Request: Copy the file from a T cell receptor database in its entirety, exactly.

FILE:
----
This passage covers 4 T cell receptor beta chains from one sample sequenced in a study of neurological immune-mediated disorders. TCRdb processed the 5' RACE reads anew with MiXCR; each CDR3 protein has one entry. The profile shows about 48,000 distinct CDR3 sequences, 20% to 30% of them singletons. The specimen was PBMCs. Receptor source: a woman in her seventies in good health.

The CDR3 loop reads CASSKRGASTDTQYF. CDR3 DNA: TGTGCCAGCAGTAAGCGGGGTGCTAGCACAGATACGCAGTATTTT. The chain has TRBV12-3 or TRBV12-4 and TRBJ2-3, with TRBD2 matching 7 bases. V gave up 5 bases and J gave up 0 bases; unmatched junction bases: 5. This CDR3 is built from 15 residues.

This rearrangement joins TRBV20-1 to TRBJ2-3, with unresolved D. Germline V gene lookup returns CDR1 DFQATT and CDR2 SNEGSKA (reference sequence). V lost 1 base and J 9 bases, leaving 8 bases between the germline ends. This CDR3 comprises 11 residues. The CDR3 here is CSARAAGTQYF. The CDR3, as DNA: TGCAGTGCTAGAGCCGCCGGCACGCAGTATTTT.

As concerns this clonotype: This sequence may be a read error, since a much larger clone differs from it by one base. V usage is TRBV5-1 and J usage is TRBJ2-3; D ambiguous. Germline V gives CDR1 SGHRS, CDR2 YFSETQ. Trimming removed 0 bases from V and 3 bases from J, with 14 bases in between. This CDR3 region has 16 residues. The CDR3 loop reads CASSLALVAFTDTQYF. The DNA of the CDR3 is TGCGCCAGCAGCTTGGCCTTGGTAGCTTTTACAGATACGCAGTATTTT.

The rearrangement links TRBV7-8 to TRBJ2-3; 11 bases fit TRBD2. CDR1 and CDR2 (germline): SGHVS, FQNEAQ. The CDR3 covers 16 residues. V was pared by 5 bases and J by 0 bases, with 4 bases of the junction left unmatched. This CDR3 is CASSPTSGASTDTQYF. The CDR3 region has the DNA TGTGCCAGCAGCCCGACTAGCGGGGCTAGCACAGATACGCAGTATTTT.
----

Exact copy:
This passage covers 4 T cell receptor beta chains from one sample sequenced in a study of neurological immune-mediated disorders. TCRdb processed the 5' RACE reads anew with MiXCR; each CDR3 protein has one entry. The profile shows about 48,000 distinct CDR3 sequences, 20% to 30% of them singletons. The specimen was PBMCs. Receptor source: a woman in her seventies in good health.

The CDR3 loop reads CASSKRGASTDTQYF. CDR3 DNA: TGTGCCAGCAGTAAGCGGGGTGCTAGCACAGATACGCAGTATTTT. The chain has TRBV12-3 or TRBV12-4 and TRBJ2-3, with TRBD2 matching 7 bases. V gave up 5 bases and J gave up 0 bases; unmatched junction bases: 5. This CDR3 is built from 15 residues.

This rearrangement joins TRBV20-1 to TRBJ2-3, with unresolved D. Germline V gene lookup returns CDR1 DFQATT and CDR2 SNEGSKA (reference sequence). V lost 1 base and J 9 bases, leaving 8 bases between the germline ends. This CDR3 comprises 11 residues. The CDR3 here is CSARAAGTQYF. The CDR3, as DNA: TGCAGTGCTAGAGCCGCCGGCACGCAGTATTTT.

As concerns this clonotype: This sequence may be a read error, since a much larger clone differs from it by one base. V usage is TRBV5-1 and J usage is TRBJ2-3; D ambiguous. Germline V gives CDR1 SGHRS, CDR2 YFSETQ. Trimming removed 0 bases from V and 3 bases from J, with 14 bases in between. This CDR3 region has 16 residues. The CDR3 loop reads CASSLALVAFTDTQYF. The DNA of the CDR3 is TGCGCCAGCAGCTTGGCCTTGGTAGCTTTTACAGATACGCAGTATTTT.

The rearrangement links TRBV7-8 to TRBJ2-3; 11 bases fit TRBD2. CDR1 and CDR2 (germline): SGHVS, FQNEAQ. The CDR3 covers 16 residues. V was pared by 5 bases and J by 0 bases, with 4 bases of the junction left unmatched. This CDR3 is CASSPTSGASTDTQYF. The CDR3 region has the DNA TGTGCCAGCAGCCCGACTAGCGGGGCTAGCACAGATACGCAGTATTTT.